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JPTM > Volume 49(3); 2015 > Article
Kim, Min, Kim, Chae, Sohn, Pyo, Do, Kim, and Lee: Traumatic Bowel Perforation and Inguinal Hernia Masking a Mesenteric Calcifying Fibrous Tumor
Calcifying fibrous tumors (CFTs) are uncommon benign tumors occurring in children and young adults. They arise in various anatomic sites, including subcutaneous and deep soft tissue, pleura, and peritoneum. Histologically, the tumor appears as a relatively well-circumscribed mass consisting of hypocellular hyalinized collagen and bland spindle cells, showing patchy lymphoplasmacytic infiltration and dystrophic calcifications. CFT of the gastrointestinal tract is extremely rare, and it can be difficult to distinguish from other spindle cell lesions that are more common. Moreover, its presence may be obscured by other clinical disorders. We report a case of incidentally detected mesenteric CFT during surgical treatment for bowel perforation and hernia.

CASE REPORT

A 71-year-old man visited our hospital for progressive abdominal pain after a fall. He also complained of nausea, vomiting, and abdominal discomfort for the previous 2 hours and had a medical history of hypertension, diabetes, and stroke. Physical examination revealed abdominal tenderness with mild rigidity. Abdominal computerized tomography revealed diffuse wall thickening of the distal ileum with free air and fluid collections and two inguinal hernias (Fig. 1). Additionally, there was a small amount of fluid collection and an air bubble in the right inguinal canal, suspicious for abscess or fecal spillage. An explorative laparoscopy was performed under the impression of bowel perforation associated with inguinal hernia. Laparoscopy revealed a 2-cm-sized bowel perforation located at 15 cm above the ileocecal valve in the right inguinal herniated lesion. Intriguingly, a hard mass was noted near the perforation site. The patient underwent small bowel resection and herniorrhaphy.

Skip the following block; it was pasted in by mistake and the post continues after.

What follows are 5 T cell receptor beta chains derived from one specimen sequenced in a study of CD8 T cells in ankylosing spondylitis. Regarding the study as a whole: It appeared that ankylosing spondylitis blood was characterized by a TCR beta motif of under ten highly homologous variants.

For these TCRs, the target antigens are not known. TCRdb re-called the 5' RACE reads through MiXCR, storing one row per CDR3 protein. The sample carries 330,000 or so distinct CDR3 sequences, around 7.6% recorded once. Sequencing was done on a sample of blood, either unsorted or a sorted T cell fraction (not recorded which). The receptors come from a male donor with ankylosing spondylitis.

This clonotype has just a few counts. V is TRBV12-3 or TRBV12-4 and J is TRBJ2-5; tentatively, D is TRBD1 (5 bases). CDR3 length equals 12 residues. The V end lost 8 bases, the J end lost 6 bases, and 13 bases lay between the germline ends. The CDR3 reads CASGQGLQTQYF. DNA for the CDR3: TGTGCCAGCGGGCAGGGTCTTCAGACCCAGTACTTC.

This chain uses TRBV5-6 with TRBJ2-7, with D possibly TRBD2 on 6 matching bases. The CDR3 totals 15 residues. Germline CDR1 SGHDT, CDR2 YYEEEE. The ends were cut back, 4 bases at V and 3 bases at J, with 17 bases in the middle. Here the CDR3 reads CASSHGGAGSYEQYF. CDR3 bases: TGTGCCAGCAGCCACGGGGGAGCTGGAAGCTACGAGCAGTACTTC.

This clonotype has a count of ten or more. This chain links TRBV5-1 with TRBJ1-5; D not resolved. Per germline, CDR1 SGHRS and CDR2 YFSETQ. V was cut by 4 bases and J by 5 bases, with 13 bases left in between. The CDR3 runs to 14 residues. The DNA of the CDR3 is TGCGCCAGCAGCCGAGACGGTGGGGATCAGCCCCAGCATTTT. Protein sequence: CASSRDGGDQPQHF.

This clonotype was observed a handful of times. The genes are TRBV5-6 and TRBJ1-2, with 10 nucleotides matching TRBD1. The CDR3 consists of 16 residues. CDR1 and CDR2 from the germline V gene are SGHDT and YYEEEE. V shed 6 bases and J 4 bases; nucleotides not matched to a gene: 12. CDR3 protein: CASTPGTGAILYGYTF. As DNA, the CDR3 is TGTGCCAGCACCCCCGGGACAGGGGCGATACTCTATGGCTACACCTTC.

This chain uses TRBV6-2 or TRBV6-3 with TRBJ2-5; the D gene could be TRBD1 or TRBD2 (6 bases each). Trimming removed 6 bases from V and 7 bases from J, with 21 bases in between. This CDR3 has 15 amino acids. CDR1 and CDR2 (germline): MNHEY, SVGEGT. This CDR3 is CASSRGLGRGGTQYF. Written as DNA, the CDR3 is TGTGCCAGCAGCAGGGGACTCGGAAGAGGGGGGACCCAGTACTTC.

Segmental resection revealed a firm, 1.1×1.1×0.7-cm-sized mass located at 2 cm from the perforation. The cut surface demonstrated a solid, well-demarcated, gray-brown mass in the mesentery. The remaining mucosal surface was edematous with congestion (Fig. 2A). Microscopically, the mass showed hypocellular sclerosis with wavy collagenous stroma, microcalcifications, and scattered inflammatory cells (Fig. 2B, C). Immunohistochemical staining results were negative for c-kit, smooth muscle actin, desmin, S-100 protein, and CD34 in the stromal cells. The Ki-67 labeling index was less than 1%. Pathological diagnosis thus confirmed a CFT. IgG and IgG4 immunohistochemical stains were also performed for this lesion to determine if the tumor was associated with an IgG4-related disease. IgG stain was positive, but IgG4 stain was negative. At the 6-month postoperative follow-up visit, the patient remained well without complications.

DISCUSSION